- Authorized user credit cards: As an authorized user, you can use a primary account holder's credit card. You'd have access to your own credit card connected to the primary user's account. As an authorized user, you can get on the account without having to fill out an additional application or undergo a credit check.
- Credit-builder loans: Credit-builder loans are used to make fixed payments to a lender (which holds your money in a bank owned by the lender). At the end of the loan term, you get access to the loan amount.
- Co-signed loans: Co-signed loans include someone else who agrees to take responsibility if you don't make your payments. It's important to choose a trusted individual to help you build a good credit history.
- Student credit cards: If you're a college student, you can also apply for a student credit card. A student credit card typically offers lower credit limits and few incentives but gives you a good start toward building credit.
Pay Your Bills On Time
Credit histories put a lot of weight on whether accounts get paid on time. As mentioned before, one FICO® Score category includes 35% of your payment history. Pay your bills on time each month, even if you can only make the minimum monthly payment.
Late payments will show up on your credit history and can impact your credit score. They can also stay on your credit report for up to 7½ years, though the impact of the late payments decreases as time goes on.
Keep Your Accounts Open
The longer you hold accounts, the stronger your credit history will be. Avoid closing lines of credit whenever possible. This action can increase your credit utilization, which refers to the ratio of your total credit to total debt, expressed as a percentage.
For example, if you have two credit cards with a $1,000 limit on each and owe $500 on both, your credit utilization ratio is $1,000/$2,000, or 50%. You want to try to keep your credit utilization as low as possible.
Keeping your accounts open can prove a lengthier credit history, whereas closing them automatically shortens your credit history.
Review Your Credit Reports
Reviewing your credit reports is important because errors can affect your score. It's possible that your credit report could have incorrect personal information, incorrect accounts due to identity theft, account status inaccuracies (such as closed accounts reported as still open), balance or data management errors.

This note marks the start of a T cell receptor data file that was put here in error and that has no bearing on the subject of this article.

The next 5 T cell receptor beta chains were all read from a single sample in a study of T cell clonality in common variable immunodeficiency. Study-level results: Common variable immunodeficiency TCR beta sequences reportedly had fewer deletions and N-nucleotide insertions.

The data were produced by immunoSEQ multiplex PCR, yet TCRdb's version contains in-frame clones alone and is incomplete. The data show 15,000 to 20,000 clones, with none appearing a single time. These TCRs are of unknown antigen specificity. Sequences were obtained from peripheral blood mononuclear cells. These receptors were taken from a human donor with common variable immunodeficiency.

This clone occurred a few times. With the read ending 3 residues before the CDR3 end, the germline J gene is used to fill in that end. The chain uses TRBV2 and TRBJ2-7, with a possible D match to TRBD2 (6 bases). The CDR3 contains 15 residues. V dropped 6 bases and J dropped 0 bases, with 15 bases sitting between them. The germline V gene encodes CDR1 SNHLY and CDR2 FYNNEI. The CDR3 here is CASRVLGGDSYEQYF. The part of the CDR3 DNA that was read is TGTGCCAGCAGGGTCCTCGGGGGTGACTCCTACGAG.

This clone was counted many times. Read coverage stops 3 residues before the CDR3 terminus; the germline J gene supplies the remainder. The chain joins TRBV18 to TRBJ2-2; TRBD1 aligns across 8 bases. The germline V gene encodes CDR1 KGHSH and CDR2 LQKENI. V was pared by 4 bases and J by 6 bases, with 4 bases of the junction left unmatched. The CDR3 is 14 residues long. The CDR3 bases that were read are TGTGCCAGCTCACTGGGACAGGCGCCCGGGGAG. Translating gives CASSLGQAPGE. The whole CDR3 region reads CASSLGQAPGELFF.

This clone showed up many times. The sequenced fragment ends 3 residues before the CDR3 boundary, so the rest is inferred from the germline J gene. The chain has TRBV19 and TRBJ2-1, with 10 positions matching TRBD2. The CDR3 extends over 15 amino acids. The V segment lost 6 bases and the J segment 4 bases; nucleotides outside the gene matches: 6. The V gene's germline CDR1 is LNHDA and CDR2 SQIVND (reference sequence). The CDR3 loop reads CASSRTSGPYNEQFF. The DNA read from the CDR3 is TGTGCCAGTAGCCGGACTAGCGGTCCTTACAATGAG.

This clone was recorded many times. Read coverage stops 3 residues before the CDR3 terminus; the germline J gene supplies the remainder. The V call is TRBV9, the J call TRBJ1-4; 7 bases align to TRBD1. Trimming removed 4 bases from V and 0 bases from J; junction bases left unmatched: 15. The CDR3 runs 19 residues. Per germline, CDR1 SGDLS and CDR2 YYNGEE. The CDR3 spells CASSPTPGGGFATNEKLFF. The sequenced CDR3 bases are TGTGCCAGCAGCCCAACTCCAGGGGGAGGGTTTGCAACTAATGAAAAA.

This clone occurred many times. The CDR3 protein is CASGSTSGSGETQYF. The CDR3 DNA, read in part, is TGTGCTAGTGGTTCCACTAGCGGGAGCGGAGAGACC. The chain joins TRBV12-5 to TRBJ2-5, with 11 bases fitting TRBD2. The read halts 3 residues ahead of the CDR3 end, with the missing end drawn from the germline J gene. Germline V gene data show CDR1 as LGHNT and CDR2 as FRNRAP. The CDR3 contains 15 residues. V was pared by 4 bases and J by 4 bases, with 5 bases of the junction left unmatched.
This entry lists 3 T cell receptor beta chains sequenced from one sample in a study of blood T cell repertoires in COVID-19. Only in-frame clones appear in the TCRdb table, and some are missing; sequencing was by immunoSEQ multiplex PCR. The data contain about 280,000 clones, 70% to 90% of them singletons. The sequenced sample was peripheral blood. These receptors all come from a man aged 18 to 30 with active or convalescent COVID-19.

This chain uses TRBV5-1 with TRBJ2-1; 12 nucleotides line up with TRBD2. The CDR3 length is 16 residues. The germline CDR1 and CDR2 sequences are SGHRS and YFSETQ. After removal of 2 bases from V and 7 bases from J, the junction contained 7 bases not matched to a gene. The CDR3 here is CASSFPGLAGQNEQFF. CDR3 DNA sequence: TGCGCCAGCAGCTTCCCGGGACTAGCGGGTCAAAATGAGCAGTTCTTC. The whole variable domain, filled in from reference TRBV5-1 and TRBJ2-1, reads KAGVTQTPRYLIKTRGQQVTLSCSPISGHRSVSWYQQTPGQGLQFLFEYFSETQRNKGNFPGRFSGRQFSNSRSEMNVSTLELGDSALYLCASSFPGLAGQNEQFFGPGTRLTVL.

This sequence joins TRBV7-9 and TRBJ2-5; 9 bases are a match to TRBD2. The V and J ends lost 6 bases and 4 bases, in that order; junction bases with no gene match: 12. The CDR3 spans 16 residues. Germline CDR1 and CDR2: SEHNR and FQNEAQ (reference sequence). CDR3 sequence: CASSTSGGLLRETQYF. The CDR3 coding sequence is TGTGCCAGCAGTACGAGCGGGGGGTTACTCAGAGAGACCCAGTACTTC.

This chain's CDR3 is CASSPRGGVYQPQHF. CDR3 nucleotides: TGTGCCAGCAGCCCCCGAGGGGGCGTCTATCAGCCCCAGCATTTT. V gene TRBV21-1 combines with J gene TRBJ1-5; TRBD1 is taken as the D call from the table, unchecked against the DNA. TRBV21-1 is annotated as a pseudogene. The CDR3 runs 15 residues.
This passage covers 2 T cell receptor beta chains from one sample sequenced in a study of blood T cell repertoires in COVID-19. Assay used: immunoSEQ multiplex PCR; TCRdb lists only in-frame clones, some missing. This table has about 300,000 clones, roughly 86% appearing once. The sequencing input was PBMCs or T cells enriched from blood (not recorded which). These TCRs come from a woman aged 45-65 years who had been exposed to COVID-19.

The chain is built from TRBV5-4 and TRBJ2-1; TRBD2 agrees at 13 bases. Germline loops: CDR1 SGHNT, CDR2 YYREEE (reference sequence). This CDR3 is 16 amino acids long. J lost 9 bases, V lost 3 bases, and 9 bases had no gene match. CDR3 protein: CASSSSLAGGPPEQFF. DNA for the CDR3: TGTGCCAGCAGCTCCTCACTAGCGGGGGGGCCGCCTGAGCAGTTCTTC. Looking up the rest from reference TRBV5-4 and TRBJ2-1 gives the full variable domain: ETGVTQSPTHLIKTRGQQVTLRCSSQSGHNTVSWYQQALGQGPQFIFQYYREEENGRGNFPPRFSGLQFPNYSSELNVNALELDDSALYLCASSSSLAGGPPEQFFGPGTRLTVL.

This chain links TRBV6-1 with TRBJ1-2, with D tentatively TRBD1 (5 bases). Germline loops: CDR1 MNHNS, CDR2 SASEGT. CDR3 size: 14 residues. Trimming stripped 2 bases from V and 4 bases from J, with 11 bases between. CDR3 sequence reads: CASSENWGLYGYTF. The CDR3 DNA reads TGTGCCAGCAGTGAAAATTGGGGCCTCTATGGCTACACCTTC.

FAQ About Credit History
Let's take a look at the frequently asked questions about credit history.
Do I need to have a credit card to establish a credit history?
Credit cards aren't the only way you can start to establish your credit history. You can also consider building your credit history by applying for a car loan, by making regular rent payments, applying for a personal loan or making payments toward your student loans.
Do I need to monitor my credit history?
It’s important to monitor your credit history because errors can occur. Consider monitoring your credit history anytime you plan to review your credit scores or credit reports. This means looking at your credit reports for free from the major credit reporting bureaus, which you can do once per year.
Is it impossible to get a loan without an established credit history?
It may be more difficult to get a loan without an established credit history, but it’s not impossible. If you don't have a lengthy credit history, you may need to look into nontraditional loans like a credit-builder loan until it’s more established.
The Bottom Line
When you apply for a loan, lenders want to be able to see how you've handled debt in the past. Reviewing your credit history is a simple way for lenders to decide whether they want to lend to applicants.
On the other hand, as a borrower, you may also be curious about your credit history. Credit histories help borrowers get loans with great terms and make it easier to qualify for a mortgage when they’re ready to buy a house. Credit bureaus are the entities that collect and maintain your credit score information.
This information is compiled based on the following factors:
- Payment history
- Amount owed
- Length of credit history
Mortgage lenders prefer to see credit histories of at least 7 years in length. If you haven't built up that many years of credit history, consider getting a secured credit card, becoming an authorized user on another credit card holder's account or obtaining a student credit card. You could also start out with a credit-builder loan or a co-signed loan.
Ready to buy a home? Get preapproved with Rocket Mortgage® once you're ready to start looking at properties.